Meet the Parents: Collector's Edition
In Meet the Parents a de facto sequel to There's Something About Mary, only watered down by way of Father of the Bride Ben Stiller plays yet another flawed loser subjected to relationship-themed cruelty. This time around, he's Greg Focker, a male nurse trying desperately to impress his girlfriend's parents one of whom (Robert DeNiro) is an ex-CIA spook who isn't buying whatever Focker's selling. This movie's very much a mainstream American comedy, but don't let that discourage you: This extras-padded disc is well worth a spin, thanks largely to Jay Roach's intelligent and restrained direction, plus two capable performances at the film's center. It's Stiller and DeNiro's interactions that elevate Meet the Parents into repeat-viewing territory. Their exchanges, well-directed on broad and subtle levels, have an almost rhythmic quality Stiller says something boastful or ass-kissy or semi-truthful, then DeNiro says something that either (a) goads Stiller into a deeper lie, or (b) shuts Stiller down completely. This happens again and again and again, and it takes actors of skill (and editors of skill) to play it without the whole thing degenerating into repetitive, sit-commy goo. That said, the movie spends its first two-thirds setting high hurdles for itself hurdles it can't quite manage to jump at the end. The ending features typical outburst/resolution claptrap, and narrative threads are repeatedly snipped . (On the commentary track, Roach and Stiller discuss how a surveillance motif was to be used throughout the film and, as usual with DVD, you want to smack the filmmakers' about the face and neck for second-guessing themselves.) Also, Greg Focker really is kind of a weasel: The script often calls upon him to do little more than glower and tell compounding white lies, which actually makes him a little hard to root for. Still, there's plenty of funny stuff not to mention a morbidly fascinating commentary track featuring Roach and Stiller trying repeatedly to coax DeNiro into sharing any sort of anecdote or opinion and, again and again and again, failing miserably. Universal's "Collector's Edition" DVD release features an anamorphic widescreen transfer (1.85:1), with audio in Dolby Digital and DTS 5.1. "Spotlight on Location" featurette, two deleted scenes (with optional commentary), outtakes, two (extremely silly) games, theatrical trailer, production notes. Keep-case.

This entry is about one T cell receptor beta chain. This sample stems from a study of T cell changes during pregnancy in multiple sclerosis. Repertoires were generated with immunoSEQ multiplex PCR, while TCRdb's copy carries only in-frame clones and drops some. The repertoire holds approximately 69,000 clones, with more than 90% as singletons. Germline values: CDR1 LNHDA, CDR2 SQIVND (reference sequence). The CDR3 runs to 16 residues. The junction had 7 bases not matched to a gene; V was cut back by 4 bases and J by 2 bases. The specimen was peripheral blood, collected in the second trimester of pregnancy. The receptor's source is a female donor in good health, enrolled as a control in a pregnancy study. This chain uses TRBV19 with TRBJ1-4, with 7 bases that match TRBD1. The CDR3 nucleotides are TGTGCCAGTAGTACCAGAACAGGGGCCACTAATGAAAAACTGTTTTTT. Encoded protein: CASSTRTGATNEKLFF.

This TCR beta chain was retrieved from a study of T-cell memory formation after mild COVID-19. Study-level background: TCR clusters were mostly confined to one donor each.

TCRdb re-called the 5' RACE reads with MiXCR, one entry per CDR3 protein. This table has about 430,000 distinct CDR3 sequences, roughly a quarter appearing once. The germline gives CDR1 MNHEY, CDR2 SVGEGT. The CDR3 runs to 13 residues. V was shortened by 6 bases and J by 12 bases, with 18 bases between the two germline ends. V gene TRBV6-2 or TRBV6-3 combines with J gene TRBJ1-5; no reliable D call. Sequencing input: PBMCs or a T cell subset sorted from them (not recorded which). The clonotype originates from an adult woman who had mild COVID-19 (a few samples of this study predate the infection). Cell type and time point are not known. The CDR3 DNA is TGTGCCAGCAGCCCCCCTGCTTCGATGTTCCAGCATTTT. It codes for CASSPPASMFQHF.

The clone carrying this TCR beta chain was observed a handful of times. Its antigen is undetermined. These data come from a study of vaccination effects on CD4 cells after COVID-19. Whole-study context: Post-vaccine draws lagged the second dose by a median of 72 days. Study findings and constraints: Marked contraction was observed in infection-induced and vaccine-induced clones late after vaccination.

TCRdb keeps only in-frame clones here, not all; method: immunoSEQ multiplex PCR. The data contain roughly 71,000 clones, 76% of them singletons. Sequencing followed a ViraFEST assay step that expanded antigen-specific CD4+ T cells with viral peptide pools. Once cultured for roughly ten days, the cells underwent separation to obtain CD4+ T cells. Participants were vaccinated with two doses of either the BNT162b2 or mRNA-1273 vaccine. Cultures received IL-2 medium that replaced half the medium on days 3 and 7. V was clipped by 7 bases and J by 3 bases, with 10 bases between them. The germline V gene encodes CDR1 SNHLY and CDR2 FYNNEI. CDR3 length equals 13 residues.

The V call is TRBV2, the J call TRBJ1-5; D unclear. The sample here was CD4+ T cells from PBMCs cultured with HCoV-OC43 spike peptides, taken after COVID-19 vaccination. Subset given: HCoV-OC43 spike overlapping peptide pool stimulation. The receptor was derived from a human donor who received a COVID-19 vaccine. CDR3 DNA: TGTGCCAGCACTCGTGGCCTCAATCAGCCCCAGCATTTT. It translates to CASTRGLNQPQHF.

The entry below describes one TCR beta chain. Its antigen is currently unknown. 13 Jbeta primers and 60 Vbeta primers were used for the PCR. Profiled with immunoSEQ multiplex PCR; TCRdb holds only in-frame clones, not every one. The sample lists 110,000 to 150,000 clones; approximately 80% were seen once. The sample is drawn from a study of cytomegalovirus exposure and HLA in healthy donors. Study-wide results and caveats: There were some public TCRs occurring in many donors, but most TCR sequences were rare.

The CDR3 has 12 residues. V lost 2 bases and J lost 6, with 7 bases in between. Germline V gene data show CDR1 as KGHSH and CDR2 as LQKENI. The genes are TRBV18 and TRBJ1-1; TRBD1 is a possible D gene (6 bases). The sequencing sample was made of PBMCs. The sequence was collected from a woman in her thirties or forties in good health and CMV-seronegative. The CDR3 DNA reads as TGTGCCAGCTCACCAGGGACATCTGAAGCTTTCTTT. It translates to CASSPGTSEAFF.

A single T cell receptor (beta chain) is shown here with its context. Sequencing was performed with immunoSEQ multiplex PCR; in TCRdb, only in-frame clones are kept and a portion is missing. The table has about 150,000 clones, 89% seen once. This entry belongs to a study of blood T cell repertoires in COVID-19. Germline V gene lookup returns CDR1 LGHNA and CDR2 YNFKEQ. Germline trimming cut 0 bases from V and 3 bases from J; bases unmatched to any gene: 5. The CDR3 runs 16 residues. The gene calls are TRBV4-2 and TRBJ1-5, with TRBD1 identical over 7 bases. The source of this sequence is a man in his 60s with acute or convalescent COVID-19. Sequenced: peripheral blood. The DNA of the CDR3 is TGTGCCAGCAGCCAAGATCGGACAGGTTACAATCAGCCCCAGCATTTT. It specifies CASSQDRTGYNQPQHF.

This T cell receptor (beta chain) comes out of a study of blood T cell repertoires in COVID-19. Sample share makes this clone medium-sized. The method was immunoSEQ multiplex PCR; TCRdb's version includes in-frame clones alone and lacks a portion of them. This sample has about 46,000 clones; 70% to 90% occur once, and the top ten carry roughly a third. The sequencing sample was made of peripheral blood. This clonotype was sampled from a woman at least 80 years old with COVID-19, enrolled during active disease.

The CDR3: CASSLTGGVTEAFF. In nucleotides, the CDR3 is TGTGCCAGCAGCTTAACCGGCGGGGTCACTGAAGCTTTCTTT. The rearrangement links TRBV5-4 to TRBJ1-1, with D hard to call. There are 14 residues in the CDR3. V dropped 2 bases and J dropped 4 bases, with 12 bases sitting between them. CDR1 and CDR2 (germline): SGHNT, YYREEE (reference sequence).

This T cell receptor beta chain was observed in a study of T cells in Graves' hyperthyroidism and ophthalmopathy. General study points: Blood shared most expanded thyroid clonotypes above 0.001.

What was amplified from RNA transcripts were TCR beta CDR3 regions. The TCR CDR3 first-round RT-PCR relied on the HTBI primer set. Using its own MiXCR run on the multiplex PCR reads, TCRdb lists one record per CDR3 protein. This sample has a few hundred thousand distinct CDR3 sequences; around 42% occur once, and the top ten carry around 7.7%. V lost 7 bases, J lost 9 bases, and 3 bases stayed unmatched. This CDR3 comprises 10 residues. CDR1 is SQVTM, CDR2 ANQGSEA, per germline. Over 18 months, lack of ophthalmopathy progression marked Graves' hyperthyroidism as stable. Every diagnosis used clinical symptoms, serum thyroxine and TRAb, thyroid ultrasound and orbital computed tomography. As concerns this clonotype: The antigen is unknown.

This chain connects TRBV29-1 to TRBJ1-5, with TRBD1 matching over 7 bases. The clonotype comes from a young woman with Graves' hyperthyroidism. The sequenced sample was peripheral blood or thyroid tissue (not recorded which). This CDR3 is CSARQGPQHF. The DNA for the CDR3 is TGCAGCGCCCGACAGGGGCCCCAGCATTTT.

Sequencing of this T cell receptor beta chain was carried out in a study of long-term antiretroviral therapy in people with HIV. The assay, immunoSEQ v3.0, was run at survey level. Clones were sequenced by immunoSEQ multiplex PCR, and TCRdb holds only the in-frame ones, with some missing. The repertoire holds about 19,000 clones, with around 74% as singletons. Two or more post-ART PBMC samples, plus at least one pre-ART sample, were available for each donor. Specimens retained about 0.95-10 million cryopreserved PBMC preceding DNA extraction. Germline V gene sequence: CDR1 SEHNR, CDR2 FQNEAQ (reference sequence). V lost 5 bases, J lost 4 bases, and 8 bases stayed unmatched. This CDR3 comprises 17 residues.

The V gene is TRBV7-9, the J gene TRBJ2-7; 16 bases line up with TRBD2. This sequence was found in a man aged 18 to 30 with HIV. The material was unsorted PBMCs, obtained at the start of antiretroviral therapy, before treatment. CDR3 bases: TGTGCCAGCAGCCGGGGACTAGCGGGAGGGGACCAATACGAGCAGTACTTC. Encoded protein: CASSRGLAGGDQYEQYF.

(Editor's Note: Universal's second DVD release of Meet the Parents, a "Bonus Edition" released in December 2004 to promote the theatrical release of Meet the Fockers, omits many of the extras listed above, while adding some new features. Still on board are the commentary with director Jay Roach and editor Jon Poll, the "Surf & Turd" and "Crawlspace" deleted scenes, and the outtakes reel. New to the double-dip are a second outtakes reel [6 min.], a deleted scene entitled "De Niro Unplugged" [2 min.], the polygraph featurette "The Truth About Lying" [6 min.], the animal training featurette "Silly Cat Tricks" [5 min.], and the extraordinarily short and uninformative "Jay Roach: A Director's Profile" [2 min.].)